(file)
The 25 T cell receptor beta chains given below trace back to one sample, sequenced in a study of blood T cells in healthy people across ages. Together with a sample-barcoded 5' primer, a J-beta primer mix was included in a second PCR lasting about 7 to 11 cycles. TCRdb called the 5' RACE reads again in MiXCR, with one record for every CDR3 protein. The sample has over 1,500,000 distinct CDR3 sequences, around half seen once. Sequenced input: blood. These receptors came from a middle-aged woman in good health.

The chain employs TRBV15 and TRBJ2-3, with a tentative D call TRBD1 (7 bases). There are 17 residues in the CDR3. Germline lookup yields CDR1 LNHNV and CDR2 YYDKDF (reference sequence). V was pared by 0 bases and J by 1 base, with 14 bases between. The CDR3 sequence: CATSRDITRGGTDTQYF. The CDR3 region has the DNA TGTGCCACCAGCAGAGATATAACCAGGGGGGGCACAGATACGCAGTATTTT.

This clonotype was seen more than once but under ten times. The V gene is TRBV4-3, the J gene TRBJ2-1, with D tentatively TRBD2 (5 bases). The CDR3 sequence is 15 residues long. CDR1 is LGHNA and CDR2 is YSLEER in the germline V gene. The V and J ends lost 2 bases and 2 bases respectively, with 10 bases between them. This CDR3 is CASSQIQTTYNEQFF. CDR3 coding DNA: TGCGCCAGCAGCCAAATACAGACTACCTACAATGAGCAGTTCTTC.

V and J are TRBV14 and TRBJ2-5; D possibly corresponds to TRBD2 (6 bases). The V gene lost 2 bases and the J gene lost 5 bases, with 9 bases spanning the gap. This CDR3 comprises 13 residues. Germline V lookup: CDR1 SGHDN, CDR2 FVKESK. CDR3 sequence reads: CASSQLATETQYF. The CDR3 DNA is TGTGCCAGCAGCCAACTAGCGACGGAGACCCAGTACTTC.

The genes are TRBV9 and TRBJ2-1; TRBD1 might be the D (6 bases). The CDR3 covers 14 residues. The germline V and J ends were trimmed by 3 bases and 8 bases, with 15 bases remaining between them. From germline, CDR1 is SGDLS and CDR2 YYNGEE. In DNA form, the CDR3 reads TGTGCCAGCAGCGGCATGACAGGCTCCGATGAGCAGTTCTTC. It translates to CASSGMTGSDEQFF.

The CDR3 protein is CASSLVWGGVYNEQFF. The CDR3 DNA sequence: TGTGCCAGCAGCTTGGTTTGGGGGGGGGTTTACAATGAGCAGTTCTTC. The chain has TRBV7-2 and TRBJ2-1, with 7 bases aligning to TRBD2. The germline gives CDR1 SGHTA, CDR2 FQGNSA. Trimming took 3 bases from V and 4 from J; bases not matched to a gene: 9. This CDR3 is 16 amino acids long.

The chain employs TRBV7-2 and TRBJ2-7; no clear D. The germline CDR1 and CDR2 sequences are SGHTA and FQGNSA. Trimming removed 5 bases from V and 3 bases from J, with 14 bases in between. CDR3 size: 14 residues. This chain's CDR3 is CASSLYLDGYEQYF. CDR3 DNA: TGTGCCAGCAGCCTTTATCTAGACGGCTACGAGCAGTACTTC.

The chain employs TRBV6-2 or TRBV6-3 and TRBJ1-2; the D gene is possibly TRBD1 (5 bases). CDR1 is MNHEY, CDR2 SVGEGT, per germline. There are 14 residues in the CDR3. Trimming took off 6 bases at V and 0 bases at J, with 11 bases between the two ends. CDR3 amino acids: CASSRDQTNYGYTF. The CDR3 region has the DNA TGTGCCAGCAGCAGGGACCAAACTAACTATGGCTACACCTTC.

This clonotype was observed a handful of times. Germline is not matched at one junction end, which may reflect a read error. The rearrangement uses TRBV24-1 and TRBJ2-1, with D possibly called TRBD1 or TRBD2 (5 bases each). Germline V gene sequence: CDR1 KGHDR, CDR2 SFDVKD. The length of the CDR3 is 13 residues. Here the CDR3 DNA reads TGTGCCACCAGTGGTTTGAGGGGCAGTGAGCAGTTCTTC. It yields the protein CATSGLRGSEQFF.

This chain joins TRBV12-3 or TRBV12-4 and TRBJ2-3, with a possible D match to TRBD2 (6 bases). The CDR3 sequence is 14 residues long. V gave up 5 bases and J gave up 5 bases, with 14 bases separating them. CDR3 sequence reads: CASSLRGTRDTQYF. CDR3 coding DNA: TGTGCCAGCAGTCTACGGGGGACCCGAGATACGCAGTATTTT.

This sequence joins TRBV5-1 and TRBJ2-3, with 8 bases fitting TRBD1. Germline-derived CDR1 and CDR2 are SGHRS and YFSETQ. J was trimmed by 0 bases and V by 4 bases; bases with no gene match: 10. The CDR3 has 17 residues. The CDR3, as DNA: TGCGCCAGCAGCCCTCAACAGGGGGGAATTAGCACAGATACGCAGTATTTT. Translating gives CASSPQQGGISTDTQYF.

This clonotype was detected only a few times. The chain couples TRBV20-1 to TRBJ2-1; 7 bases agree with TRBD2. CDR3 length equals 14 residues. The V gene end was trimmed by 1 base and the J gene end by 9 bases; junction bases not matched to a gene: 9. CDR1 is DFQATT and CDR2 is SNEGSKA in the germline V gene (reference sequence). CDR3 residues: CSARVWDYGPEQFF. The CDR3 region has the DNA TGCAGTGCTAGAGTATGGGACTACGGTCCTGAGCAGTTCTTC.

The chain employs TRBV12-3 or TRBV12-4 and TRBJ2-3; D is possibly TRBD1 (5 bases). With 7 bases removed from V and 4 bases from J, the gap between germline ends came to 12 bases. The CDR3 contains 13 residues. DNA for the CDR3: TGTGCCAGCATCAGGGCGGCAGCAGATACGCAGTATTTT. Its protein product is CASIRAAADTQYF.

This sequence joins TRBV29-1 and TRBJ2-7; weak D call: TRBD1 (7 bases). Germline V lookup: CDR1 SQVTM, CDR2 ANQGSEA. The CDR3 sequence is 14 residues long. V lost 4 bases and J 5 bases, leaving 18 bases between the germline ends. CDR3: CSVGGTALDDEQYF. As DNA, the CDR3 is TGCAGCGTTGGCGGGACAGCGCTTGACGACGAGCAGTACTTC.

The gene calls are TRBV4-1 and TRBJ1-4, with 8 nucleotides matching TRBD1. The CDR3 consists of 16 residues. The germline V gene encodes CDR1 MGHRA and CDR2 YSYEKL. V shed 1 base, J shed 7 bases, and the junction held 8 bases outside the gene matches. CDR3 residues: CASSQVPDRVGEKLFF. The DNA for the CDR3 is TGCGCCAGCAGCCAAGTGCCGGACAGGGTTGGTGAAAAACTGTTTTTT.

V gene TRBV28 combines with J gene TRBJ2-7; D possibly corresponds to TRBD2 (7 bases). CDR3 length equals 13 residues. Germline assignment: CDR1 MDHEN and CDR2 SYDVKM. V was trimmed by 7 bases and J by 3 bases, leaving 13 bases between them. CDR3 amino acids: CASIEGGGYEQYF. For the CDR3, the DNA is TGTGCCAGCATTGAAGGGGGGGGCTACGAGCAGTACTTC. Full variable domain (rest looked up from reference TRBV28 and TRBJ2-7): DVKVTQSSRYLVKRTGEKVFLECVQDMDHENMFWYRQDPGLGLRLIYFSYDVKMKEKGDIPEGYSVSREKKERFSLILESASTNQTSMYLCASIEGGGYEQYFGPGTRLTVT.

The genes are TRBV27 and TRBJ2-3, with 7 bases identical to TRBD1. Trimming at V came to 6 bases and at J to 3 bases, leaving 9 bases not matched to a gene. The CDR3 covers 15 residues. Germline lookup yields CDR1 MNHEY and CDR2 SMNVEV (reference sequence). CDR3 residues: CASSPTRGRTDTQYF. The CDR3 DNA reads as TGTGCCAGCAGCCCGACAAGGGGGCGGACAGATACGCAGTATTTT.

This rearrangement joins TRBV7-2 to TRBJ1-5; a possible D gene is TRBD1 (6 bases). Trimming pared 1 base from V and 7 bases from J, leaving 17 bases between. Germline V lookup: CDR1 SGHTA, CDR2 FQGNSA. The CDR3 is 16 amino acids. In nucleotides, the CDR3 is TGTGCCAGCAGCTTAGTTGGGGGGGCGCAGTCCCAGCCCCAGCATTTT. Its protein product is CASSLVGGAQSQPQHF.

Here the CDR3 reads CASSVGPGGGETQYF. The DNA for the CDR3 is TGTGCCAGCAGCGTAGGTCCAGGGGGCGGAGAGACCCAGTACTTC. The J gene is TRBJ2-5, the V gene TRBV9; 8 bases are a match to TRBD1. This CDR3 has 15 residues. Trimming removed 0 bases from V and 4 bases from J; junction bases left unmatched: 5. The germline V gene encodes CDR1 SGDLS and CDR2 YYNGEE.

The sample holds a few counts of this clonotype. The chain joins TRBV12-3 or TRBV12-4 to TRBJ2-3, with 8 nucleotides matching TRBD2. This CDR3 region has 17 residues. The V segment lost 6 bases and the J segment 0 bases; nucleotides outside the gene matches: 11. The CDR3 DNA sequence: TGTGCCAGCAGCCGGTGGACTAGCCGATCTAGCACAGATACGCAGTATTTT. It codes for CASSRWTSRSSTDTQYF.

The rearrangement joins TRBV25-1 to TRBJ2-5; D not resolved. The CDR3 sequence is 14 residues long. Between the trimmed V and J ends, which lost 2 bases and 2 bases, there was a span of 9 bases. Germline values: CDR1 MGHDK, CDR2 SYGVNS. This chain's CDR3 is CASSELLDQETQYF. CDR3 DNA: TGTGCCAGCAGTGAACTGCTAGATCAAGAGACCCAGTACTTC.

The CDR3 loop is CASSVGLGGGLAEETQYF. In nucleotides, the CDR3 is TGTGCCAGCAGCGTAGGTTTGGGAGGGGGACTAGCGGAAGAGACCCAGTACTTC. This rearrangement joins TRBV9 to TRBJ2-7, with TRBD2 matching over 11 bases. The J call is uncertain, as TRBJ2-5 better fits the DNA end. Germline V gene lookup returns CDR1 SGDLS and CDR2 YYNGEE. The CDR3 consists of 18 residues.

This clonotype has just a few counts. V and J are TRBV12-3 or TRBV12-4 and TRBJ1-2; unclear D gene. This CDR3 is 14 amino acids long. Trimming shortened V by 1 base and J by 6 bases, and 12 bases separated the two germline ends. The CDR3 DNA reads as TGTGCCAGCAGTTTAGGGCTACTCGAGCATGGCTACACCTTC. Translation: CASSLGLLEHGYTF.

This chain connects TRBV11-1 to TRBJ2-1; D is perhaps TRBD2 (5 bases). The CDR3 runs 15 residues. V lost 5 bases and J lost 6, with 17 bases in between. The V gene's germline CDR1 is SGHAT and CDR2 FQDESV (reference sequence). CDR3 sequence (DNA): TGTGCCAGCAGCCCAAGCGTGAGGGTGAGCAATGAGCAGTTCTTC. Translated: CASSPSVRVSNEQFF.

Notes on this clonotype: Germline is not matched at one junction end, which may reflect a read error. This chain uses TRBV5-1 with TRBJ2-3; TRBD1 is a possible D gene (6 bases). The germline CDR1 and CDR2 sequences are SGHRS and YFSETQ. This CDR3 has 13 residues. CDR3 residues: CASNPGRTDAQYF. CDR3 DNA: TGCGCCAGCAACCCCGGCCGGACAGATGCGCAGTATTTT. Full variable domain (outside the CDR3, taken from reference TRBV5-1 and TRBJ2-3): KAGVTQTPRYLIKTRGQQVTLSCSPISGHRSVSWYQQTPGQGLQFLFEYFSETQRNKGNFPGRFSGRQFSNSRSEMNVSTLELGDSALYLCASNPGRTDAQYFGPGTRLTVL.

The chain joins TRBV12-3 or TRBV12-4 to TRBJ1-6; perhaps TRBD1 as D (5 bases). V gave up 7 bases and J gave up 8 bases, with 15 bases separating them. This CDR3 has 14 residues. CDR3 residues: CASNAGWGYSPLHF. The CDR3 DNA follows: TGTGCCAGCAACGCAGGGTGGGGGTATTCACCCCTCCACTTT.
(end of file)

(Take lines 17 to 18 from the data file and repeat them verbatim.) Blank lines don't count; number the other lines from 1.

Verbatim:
The genes are TRBV27 and TRBJ2-3, with 7 bases identical to TRBD1. Trimming at V came to 6 bases and at J to 3 bases, leaving 9 bases not matched to a gene. The CDR3 covers 15 residues. Germline lookup yields CDR1 MNHEY and CDR2 SMNVEV (reference sequence). CDR3 residues: CASSPTRGRTDTQYF. The CDR3 DNA reads as TGTGCCAGCAGCCCGACAAGGGGGCGGACAGATACGCAGTATTTT.

This rearrangement joins TRBV7-2 to TRBJ1-5; a possible D gene is TRBD1 (6 bases). Trimming pared 1 base from V and 7 bases from J, leaving 17 bases between. Germline V lookup: CDR1 SGHTA, CDR2 FQGNSA. The CDR3 is 16 amino acids. In nucleotides, the CDR3 is TGTGCCAGCAGCTTAGTTGGGGGGGCGCAGTCCCAGCCCCAGCATTTT. Its protein product is CASSLVGGAQSQPQHF.